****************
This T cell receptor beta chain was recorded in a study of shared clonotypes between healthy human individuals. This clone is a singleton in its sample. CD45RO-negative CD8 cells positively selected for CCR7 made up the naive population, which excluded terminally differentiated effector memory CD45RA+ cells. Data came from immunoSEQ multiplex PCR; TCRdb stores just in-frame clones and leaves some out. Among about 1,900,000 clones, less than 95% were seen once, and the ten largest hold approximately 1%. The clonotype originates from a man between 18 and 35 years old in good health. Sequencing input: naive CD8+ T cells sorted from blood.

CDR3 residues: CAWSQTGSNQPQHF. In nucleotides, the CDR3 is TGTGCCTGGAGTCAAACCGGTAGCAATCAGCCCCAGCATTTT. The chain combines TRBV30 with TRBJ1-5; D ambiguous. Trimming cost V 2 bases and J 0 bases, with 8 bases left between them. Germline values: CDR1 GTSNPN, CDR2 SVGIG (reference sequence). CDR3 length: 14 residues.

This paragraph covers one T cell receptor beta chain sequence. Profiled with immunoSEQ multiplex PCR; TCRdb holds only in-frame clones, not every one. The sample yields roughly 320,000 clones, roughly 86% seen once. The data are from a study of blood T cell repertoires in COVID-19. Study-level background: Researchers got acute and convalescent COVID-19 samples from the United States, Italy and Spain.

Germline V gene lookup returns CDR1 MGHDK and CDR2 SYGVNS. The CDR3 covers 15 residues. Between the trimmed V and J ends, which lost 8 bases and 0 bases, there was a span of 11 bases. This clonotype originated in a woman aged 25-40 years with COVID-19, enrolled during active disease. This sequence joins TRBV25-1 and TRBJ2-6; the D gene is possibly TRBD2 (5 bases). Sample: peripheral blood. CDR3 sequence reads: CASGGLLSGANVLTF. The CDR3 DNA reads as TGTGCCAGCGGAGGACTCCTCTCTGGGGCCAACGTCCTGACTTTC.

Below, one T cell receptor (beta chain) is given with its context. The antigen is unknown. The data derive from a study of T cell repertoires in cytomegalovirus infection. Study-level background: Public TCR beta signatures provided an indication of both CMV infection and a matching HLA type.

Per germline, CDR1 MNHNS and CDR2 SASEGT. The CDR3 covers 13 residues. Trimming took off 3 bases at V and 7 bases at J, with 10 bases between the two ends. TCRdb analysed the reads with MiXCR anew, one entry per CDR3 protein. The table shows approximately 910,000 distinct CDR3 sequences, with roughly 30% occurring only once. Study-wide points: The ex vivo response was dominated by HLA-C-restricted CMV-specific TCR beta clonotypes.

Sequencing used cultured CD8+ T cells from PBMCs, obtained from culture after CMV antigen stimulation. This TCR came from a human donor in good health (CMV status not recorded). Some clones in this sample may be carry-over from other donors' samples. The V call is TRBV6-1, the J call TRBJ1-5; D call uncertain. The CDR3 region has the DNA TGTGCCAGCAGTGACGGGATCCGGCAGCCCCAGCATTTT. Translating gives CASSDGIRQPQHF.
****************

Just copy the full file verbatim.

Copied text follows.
This T cell receptor beta chain was recorded in a study of shared clonotypes between healthy human individuals. This clone is a singleton in its sample. CD45RO-negative CD8 cells positively selected for CCR7 made up the naive population, which excluded terminally differentiated effector memory CD45RA+ cells. Data came from immunoSEQ multiplex PCR; TCRdb stores just in-frame clones and leaves some out. Among about 1,900,000 clones, less than 95% were seen once, and the ten largest hold approximately 1%. The clonotype originates from a man between 18 and 35 years old in good health. Sequencing input: naive CD8+ T cells sorted from blood.

CDR3 residues: CAWSQTGSNQPQHF. In nucleotides, the CDR3 is TGTGCCTGGAGTCAAACCGGTAGCAATCAGCCCCAGCATTTT. The chain combines TRBV30 with TRBJ1-5; D ambiguous. Trimming cost V 2 bases and J 0 bases, with 8 bases left between them. Germline values: CDR1 GTSNPN, CDR2 SVGIG (reference sequence). CDR3 length: 14 residues.

This paragraph covers one T cell receptor beta chain sequence. Profiled with immunoSEQ multiplex PCR; TCRdb holds only in-frame clones, not every one. The sample yields roughly 320,000 clones, roughly 86% seen once. The data are from a study of blood T cell repertoires in COVID-19. Study-level background: Researchers got acute and convalescent COVID-19 samples from the United States, Italy and Spain.

Germline V gene lookup returns CDR1 MGHDK and CDR2 SYGVNS. The CDR3 covers 15 residues. Between the trimmed V and J ends, which lost 8 bases and 0 bases, there was a span of 11 bases. This clonotype originated in a woman aged 25-40 years with COVID-19, enrolled during active disease. This sequence joins TRBV25-1 and TRBJ2-6; the D gene is possibly TRBD2 (5 bases). Sample: peripheral blood. CDR3 sequence reads: CASGGLLSGANVLTF. The CDR3 DNA reads as TGTGCCAGCGGAGGACTCCTCTCTGGGGCCAACGTCCTGACTTTC.

Below, one T cell receptor (beta chain) is given with its context. The antigen is unknown. The data derive from a study of T cell repertoires in cytomegalovirus infection. Study-level background: Public TCR beta signatures provided an indication of both CMV infection and a matching HLA type.

Per germline, CDR1 MNHNS and CDR2 SASEGT. The CDR3 covers 13 residues. Trimming took off 3 bases at V and 7 bases at J, with 10 bases between the two ends. TCRdb analysed the reads with MiXCR anew, one entry per CDR3 protein. The table shows approximately 910,000 distinct CDR3 sequences, with roughly 30% occurring only once. Study-wide points: The ex vivo response was dominated by HLA-C-restricted CMV-specific TCR beta clonotypes.

Sequencing used cultured CD8+ T cells from PBMCs, obtained from culture after CMV antigen stimulation. This TCR came from a human donor in good health (CMV status not recorded). Some clones in this sample may be carry-over from other donors' samples. The V call is TRBV6-1, the J call TRBJ1-5; D call uncertain. The CDR3 region has the DNA TGTGCCAGCAGTGACGGGATCCGGCAGCCCCAGCATTTT. Translating gives CASSDGIRQPQHF.